- Pfizer expects studies of two experimental gene therapies for hemophilia will take longer to yield results, while at the same time faces delays in testing a gene therapy for Duchenne muscular dystrophy.
- The updates, disclosed Tuesday alongside earnings for the third quarter, are the result of changes Pfizer is making to testing procedures for two of the therapies in response to early data, as well as discussions with the Food and Drug Administration.
- Pfizer is a leading gene therapy developer, but trails BioMarin Pharmaceutical in advancing a hemophilia A treatment and Sarepta Therapeutics in Duchenne muscular dystrophy. Both BioMarin and Sarepta have also encountered setbacks in their programs, as the broader field grapples with new questions around the durability and safety of virally delivered gene therapies.
In both hemophilia and Duchenne, unexpected findings have led Pfizer to redraw its development plans.
The company recently paused patient screening and dosing in a Phase 3 study of its hemophilia A gene therapy, which is being developed together with Sangamo Therapeutics, after some participants experienced higher-than-normal levels of the clotting factor that's missing in that disease.
While the gene therapy is designed to replace that clotting factor, thereby reducing or eliminating bleeding, levels that are too high raise the potential for blood clots.
No patients in the study have experienced a clot, Pfizer said, but some are now being treated with oral blood thinners.
Pfizer is now working to change the trial protocol to include measures for monitoring and responding to elevated clotting factor levels.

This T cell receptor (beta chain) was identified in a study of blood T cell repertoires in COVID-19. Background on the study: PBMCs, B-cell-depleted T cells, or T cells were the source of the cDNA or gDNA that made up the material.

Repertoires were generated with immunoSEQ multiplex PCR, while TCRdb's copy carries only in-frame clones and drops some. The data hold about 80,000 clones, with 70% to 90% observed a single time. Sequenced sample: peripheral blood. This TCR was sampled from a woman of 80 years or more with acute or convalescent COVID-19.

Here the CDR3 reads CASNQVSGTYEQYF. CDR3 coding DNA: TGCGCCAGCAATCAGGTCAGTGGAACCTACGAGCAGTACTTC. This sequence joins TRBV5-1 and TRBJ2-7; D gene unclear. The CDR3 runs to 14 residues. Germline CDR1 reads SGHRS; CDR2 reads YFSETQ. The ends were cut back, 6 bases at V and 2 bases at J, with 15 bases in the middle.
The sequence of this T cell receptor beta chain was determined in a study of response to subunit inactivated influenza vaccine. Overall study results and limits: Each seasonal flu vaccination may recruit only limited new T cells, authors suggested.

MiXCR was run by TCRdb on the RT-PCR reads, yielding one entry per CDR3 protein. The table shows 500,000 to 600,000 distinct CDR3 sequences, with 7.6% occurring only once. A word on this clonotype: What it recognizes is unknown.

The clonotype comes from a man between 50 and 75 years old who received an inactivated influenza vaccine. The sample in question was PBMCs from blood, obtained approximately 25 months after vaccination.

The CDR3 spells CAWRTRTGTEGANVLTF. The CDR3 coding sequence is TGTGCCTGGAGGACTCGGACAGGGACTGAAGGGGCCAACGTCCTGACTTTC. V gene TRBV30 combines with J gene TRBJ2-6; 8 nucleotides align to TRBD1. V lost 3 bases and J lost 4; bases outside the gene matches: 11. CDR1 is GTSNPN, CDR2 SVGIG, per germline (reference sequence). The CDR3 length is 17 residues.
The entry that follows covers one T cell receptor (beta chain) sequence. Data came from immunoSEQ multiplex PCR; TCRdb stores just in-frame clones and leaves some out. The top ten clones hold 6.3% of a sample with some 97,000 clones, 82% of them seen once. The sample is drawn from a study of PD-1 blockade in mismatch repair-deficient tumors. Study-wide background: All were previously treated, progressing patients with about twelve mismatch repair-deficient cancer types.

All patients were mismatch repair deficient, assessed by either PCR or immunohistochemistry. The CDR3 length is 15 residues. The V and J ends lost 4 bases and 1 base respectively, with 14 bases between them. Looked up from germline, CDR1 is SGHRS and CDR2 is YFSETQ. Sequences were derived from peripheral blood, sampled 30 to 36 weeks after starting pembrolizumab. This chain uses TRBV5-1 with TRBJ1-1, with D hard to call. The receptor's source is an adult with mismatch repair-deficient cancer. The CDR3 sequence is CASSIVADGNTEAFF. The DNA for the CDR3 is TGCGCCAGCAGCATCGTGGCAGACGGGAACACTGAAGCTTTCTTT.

The company also scrapped plans to conduct an early analysis of data from both the hemophilia A study and another trial testing a gene therapy for hemophilia B. "This will push out the timing of readouts of those trials compared to our previous expectations," Pfizer said.
In hemophilia B, results are now expected in early 2023. Pfizer is still assessing the impact on the testing timeline in hemophilia A.
A month ago, meanwhile, Pfizer announced it would narrow a key clinical trial of its Duchenne gene therapy to exclude certain patients after investigators observed muscle weakness in three study participants. At the time, Pfizer indicated its therapy was the cause, noting that genetics seemed to play a role in which patients experienced the adverse reaction.
Pfizer is now disclosing more information. According to Mikael Dolsten, the company's top scientist, an immune response to the dystrophin protein encoded by its gene therapy — and otherwise missing or defective in DMD patients — led to a type of muscle inflammation called myositis. All three were treated with a high dose of steroids and improved within a few weeks.
Dolsten also suggested the problem might not be limited to Pfizer's therapy.
"This type of reaction is a risk potentially inherent to any gene replacement therapy, and similar severe adverse events reported in other programs support the notion that this is a class effect," he said in prepared remarks delivered on a Tuesday conference call.
In response, Pfizer has proposed excluding patients with certain Duchenne-causing mutations and expects that "nearly all" trial sites outside of the U.S. will have resumed enrolling participants by the end of November. In the U.S., however, the company is still working with the FDA to get regulator sign-off on a new laboratory test for the treatment's potency.
Behind these two programs, however, is a growing pipeline of 12 preclinical gene therapies. Pfizer expects to start human testing on one to two of them each year, beginning with treatments for Wilson and Gaucher diseases next year.